What is a Naga in Hinduism?

By Janhvi Johorey, Psychologist specialized in animal therapy. Updated: October 1, 2017
What is a Naga in Hinduism?

Naga means "cobra" in Sanskrit, and in Hinduism and allied religions like Jainism and Buddhism the divine half human, half snake Naga is a strong and powerful great serpent. Strong, handsome and sinuous, Nagas in Hinduism are mythical beings that can assume human or serpent forms.

In these religions, nagas are depicted as wise ancient beings which can both harm or benefit humans. They can be male or female, in which case they are called nagini. This mythical species lives in an underground realm called Naga-loka or Patala. Filled with palaces, gem-covered and ornamented, the Naga Loka is a mystical sphere.

Do you want to learn more about what is a naga in Hinduism and other related religions? Stay with us at AnimalWised and discover all about this mythical animal!

You may also be interested in: Sacred Animals in Hinduism

How were the nagas born?

As per the Varaha Purana, Lord Brahma had a son, Kashyap, who had four wives. The first wife gave birth to the gods or devas, while the second gave birth to the garudas, bird creatures of Hindu mythology. The third wife gave birth to the nagas or great serpents, and the fourth wife gave birth to the daityas or demons.

Kashyap's third wife was called Kadroo, so the nagas born from her are called Kadrooja. In modern Hinduism, the serpents' birth is celebrated in the festival of Nag Panchami in the holy month of Shravana in July-August.

Kadroo gave birth to one thousand nagas. Some of the most famous, besides the trio of Sesha, Vasuki and Takshaka are Anant, Kanwal, Kalia, Karkotak, Padma, Aswatar. Mahapadma, Shankh, Pingal, and Kulik.

When the nagas became too populous and tormented humans, they were cursed by Lord Brahma with annihilation. The terrified snakes begged for mercy and they were sent to Patala, the underworld, in which they inhabited the lowest realm, Naga-loka. He also commanded them to bite the evil or those destined to die prematurely.

Associated with water: in Hindu mythology, nagas guard treasure in underwater worlds.

Who are the nagas?

The most well-known nagas in Hinduism are Shesha, Vasuki, and Takshaka. Shesha or Ananta is a naga who supports Narayana or Lord Vishnu, acting as his steed as he lies on the cosmic ocean where the world rests.

Vasuki is the Lord of Serpents. This naga was used as a rope to churn the oceans during Sagar Manthan, when Lord Shiva carried out the cosmic dance of creation. During this key event of Hindu cosmology, Kamadhenu the cow was born and Nandi the bull drank Vasuki's venom to save Lord Shiva and all of creation.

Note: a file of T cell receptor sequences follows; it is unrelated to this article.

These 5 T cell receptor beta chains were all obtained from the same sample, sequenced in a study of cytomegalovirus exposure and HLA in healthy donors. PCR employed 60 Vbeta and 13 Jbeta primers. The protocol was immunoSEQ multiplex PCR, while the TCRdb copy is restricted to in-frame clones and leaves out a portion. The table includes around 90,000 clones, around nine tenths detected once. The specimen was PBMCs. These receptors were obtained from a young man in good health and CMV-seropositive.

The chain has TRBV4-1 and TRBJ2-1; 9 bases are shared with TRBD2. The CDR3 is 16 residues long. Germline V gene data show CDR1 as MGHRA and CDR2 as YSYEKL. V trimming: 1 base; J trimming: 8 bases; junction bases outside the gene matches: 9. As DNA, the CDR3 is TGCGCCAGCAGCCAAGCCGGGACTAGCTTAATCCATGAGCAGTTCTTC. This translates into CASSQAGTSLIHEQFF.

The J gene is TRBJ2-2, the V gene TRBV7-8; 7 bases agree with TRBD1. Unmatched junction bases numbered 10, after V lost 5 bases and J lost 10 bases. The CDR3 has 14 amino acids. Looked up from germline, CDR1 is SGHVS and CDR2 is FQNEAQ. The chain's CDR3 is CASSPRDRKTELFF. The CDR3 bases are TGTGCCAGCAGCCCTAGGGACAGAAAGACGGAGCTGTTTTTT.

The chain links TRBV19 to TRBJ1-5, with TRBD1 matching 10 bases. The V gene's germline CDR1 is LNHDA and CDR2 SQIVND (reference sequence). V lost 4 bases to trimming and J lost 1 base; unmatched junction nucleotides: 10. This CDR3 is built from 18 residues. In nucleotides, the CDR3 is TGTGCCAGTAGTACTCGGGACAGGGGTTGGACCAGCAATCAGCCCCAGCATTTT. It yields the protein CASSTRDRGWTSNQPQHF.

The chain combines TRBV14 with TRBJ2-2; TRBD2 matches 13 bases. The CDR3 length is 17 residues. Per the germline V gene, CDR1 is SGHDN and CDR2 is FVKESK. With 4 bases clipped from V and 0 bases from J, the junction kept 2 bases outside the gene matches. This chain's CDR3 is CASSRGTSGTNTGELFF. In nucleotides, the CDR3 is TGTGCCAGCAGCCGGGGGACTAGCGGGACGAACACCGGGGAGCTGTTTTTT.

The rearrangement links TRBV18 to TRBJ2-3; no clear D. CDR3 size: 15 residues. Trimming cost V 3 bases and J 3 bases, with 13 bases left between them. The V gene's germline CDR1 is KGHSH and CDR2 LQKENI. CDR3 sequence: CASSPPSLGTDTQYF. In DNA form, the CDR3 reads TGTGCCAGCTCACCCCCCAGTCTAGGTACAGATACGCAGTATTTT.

Takshaka is the tribal chief of snakes and an unusual naga. He appears in the epic Mahabharata, and his fame spread even to Chinese and Japanese mythology.

What is a Naga in Hinduism? - Who are the nagas?

Who are the naginis or serpent princesses?

Female nagas, known as nagis or naginis, are considered serpent royalty. As we explained in our article on the differences between a colubrid and a snake, "serpent" is a generic name for a mythical snake or a snake symbol of any species.

Naginis are known for their striking attraction, and different dynasties such as that of Manipur in northeastern India, Pallavas in southern India and the ancient ruling Funan family of Indochina traced their origin to such beauties uniting with a human male.

What is Nag Panchami?

Nag Panchami is the festival that celebrates the birth of the nagas from their mother, Kadroo. The nagas were born in Panchami - the fifth day - of Shravan - the lunar month that falls in July and August. This Hindu festival is still celebrated today.

In the festival of Nag Panchami, images of cobras are worshipped with offerings of lotus flowers in silver bowls, milk and sweets, including a special rice pudding. Above all, five nagas are honored during Nag Panchami: Pingala, Karkotaka, Ta-al, Ananta, and Vasuki.

Here you can learn more about other Hindu festivals that honor animals, such as Mattu Pondal in the south and Tihar in the north.

Do nagas have powers in Hinduism?

In Hinduism, Jainism and Buddhism nagas can take any form, although they usually assume human forms. They are demigods, associated with water and water sources.

Snakes form the garland, anklets, and armlets of the most powerful God in the Hindu pantheon, Lord Shiva. The gods Bhairav and Mahakala receive protection and decoration from snakes. A thousand headed naga, Ananta, protects the Hindu goddess of destruction, Kali. In many Hindu myths the gods are protected by nagas, and even rest on them. Nagas also act as protectors on doors, windows and temple walls.

The chakra at the base of the spine in Tantrism and yoga is called Kundalini, which means "snake". It refers to the serpent power inside the human body, and it is depicted as a coiled snake which is awakened by mystic yoga practices or Tantric rites.

What is a Naga in Hinduism? - Do nagas have powers in Hinduism?

Now that you know what is a naga in Hinduism, you'll understand why snakes are so important in the cultures of the Indian subcontinent. They are hugely respected, as cobras are among the most venomous animals in India and the most dangerous animals in Asia.

If you want to read similar articles to What is a Naga in Hinduism?, we recommend you visit our Facts about the animal kingdom category.

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